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U.S. Renewable Energy Sector Can Benefit From OPEC’s Oil Cuts

On Oct. 5, 2022, the news that the Organization of the Petroleum Exporting Countries (OPEC) would be slashing oil production by 2 million barrels dealt the global energy sector a tough hand. The current administration voiced its disapproval of the decision, yet there are positives to be taken away as it presents the U.S. with a unique opportunity for domestic energy industries. With the passing of the Inflation Reduction Act comes a push for more concerted efforts to adopt electric vehicles (EVs) and advance renewable energy. 

Foreign Oil and Natural Gas Decline

The U.S. has already become less reliant on foreign fossil fuels, but the decision by OPEC has put forward the need to embrace clean energy. Fuel prices are likely to increase again, especially when factoring in the war in Ukraine and the embargo on Russian oil, so alternatives can be vital to keeping energy costs low in America. 

The country has mostly been running on natural gas, which is beginning to fade as the dominant energy source. According to Guggenheim Securities, utility-scale solar power is 33% cheaper than oil and gas power. Offshore wind is even less expensive at 44%

“Solar and wind now present a deflationary opportunity for electric supply costs,” Guggenheim analysts stated in a note to clients. “This supports the case for economic deployment of renewables across the U.S.” Not only are wind and solar massive money-savers, but they are also unlimited in supply and not subject to global conflict, supply chain issues, and other international events. 

Photo Courtesy Gabriel

Gas Prices and EV Adoption

The biggest squeeze from OPEC’s decision will be at the gas pump. Gas prices are still high, even with some relief being felt. This situation could be the impetus needed to increase American EV adoption. The tax credits offered by the Inflation Reduction Act could save consumers more money in the long run. 

Increasingly, car manufacturers are producing more affordable American-made EVs. While not everyone can afford a Tesla or a Rivian truck, they might be able to buy a Chevy Bolt or the upcoming Equinox. Cadillac, GMC, and Buick will also have lower-priced EVs in the near future.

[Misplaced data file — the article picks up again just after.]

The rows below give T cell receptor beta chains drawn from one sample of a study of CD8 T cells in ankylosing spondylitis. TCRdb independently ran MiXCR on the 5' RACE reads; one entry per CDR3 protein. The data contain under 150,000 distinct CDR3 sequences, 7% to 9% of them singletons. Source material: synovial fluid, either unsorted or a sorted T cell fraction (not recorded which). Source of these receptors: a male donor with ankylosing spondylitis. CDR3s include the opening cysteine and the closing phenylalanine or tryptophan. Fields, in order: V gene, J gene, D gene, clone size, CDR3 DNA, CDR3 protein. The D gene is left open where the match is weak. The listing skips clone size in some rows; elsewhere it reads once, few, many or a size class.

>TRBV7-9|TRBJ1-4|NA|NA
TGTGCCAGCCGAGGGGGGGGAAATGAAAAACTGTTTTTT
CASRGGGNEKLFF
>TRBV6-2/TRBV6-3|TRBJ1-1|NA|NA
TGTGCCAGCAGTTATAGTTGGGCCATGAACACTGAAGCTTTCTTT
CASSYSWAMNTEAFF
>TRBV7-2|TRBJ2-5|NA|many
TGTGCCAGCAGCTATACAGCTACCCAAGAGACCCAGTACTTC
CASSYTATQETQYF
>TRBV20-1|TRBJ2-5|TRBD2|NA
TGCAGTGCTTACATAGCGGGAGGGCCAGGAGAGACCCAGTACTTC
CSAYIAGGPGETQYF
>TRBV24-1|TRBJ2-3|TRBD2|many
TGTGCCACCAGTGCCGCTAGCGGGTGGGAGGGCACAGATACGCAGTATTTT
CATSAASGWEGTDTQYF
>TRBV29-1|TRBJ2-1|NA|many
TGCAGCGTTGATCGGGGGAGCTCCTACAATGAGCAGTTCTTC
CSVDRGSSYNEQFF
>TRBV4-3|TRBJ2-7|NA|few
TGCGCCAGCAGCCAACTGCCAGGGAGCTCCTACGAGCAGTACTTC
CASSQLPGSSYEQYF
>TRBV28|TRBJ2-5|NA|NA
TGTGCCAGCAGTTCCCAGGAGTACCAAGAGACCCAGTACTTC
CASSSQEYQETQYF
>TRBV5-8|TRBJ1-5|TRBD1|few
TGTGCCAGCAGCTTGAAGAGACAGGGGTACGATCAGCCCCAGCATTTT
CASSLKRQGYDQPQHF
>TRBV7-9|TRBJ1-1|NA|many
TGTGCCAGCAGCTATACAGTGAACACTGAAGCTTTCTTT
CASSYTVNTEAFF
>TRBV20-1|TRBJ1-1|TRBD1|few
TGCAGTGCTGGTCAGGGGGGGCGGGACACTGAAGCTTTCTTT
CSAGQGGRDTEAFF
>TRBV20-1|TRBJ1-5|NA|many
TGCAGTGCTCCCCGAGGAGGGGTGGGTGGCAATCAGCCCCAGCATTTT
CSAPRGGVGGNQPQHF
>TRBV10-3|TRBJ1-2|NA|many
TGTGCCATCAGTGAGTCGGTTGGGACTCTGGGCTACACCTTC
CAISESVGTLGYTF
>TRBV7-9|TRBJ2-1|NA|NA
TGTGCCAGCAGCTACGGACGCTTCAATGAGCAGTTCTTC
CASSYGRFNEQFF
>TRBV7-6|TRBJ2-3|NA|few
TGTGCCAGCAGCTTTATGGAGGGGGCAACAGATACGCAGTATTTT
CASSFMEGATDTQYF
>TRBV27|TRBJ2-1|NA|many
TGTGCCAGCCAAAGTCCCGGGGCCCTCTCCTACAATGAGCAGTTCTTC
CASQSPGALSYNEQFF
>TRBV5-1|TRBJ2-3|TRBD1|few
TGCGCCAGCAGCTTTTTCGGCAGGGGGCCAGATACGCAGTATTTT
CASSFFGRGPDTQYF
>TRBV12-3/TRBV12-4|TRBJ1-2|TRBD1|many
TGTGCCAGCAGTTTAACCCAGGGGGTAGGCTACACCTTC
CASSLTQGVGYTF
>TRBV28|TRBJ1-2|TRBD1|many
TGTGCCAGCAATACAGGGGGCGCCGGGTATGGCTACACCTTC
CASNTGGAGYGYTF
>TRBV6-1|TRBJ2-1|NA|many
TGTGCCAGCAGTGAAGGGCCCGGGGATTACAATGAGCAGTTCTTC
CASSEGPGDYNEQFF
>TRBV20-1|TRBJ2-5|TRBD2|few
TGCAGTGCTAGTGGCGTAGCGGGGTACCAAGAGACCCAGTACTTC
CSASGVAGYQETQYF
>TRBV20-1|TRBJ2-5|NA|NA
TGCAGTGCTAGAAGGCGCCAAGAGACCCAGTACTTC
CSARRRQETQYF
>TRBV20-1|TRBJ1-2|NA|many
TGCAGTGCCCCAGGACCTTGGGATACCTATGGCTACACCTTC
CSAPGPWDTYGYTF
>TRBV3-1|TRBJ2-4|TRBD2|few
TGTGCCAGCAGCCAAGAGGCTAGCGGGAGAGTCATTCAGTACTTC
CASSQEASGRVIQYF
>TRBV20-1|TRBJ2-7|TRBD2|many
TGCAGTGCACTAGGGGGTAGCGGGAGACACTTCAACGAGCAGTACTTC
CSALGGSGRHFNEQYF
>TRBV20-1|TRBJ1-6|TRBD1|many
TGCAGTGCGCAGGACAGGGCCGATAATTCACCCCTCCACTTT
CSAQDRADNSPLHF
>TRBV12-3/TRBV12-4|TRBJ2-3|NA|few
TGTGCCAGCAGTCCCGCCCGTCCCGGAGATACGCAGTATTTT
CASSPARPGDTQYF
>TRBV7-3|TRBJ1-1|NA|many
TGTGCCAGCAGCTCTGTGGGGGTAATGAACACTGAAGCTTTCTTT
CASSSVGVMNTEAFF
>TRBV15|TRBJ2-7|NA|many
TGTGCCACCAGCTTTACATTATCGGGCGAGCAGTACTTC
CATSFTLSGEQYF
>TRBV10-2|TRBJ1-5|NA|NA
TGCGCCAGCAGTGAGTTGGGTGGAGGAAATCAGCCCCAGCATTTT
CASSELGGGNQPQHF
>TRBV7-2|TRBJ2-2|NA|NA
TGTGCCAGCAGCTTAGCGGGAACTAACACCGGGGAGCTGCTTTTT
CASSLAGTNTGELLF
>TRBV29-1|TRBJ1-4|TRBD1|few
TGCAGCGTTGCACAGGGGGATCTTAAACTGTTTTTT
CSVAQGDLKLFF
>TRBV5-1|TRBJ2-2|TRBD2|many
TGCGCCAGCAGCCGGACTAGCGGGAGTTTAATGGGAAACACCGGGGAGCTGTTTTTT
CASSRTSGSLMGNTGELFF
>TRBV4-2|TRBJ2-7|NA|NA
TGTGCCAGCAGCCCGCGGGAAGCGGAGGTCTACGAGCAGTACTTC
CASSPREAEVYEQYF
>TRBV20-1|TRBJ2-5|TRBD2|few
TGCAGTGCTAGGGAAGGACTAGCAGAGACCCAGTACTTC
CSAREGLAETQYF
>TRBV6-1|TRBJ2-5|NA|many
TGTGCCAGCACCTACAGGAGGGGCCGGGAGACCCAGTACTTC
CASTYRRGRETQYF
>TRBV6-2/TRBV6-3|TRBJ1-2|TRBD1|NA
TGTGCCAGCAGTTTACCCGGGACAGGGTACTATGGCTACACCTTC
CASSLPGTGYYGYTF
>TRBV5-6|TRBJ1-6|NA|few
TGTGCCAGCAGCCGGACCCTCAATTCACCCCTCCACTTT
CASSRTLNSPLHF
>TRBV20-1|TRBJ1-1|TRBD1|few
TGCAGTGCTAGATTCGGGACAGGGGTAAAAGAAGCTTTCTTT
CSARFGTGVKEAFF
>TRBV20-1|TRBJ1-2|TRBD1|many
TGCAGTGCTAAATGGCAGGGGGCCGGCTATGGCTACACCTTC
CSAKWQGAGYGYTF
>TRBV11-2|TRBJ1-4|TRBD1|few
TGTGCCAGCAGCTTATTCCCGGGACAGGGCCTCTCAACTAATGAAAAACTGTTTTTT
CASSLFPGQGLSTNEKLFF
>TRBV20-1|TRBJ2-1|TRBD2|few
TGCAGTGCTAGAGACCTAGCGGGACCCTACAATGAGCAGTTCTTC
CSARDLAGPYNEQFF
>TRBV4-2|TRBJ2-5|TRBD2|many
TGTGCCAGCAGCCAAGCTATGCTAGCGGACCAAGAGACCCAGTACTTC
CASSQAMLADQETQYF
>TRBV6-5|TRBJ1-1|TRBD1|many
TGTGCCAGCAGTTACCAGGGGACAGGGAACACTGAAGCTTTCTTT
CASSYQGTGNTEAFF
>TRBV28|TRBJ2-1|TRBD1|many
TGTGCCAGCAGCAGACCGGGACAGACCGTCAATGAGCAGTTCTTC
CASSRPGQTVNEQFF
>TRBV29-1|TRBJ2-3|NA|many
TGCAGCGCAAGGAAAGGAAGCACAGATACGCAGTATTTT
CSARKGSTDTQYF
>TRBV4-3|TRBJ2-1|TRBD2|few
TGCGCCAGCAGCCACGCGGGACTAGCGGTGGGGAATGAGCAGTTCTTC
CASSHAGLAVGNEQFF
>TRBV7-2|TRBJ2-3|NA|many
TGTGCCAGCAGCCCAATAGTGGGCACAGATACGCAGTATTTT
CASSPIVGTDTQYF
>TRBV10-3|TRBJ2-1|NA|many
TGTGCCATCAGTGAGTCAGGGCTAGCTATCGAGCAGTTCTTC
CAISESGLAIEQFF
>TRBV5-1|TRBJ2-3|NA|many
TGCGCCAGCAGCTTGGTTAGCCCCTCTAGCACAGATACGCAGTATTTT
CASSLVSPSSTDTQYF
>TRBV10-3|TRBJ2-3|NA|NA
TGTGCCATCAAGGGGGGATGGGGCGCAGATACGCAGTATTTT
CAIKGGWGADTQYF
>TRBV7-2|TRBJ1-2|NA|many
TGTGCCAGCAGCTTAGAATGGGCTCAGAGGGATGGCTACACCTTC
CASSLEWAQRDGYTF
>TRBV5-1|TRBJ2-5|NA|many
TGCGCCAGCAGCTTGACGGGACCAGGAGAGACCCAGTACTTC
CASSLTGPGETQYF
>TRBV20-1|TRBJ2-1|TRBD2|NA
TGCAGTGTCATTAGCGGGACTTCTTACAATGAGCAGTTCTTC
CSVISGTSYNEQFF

EV charging infrastructure also continues to expand in communities nationwide. Many chargers are equipped with solar-panel technology and storage for overnight and longer-duration powering that runs independently from a central electrical grid.

Many companies also supply customers with adapters to use on any available charger. We’re already seeing more interconnected networks like BP Pulse stations that Hertz rentals will use for its electric fleet. 

“Electrification, while we certainly think the tide is turned, that’s where customers will go,” said Jeff Nieman, senior vice president of operations initiatives at Hertz.

Photo Courtesy Clay Banks

Clean Energy Options

The OPEC decision also coincides with a return to other renewable and clean energy sources. Though considered an older method, hydropower is a risk-free, all-natural way of creating electricity. It’s similar to wind power, as water in dams pushes a turbine generator and is emission-free. The Hoover Dam already supplies a lot of the Southwest’s energy; similar technology can be reintroduced all over the nation. 

Nuclear power is another option American energy suppliers are reconsidering as it can sustainably and safely support a whole region’s power needs. Nuclear power plants can create energy continuously and have longer viability, whereas an oil tank needs to be refilled every so often. With a byproduct of clean steam, nuclear power is one type of energy we could see a return to prominence on American soil.

Photo Courtesy Lee Lawson

More domestic clean-energy projects and adopting American-made EVs can mitigate some of the fallout from the oil production cut. With federal tax credits at an all-time high for clean tech and EVs, the OPEC decision can motivate citizens and companies to switch to renewables. 


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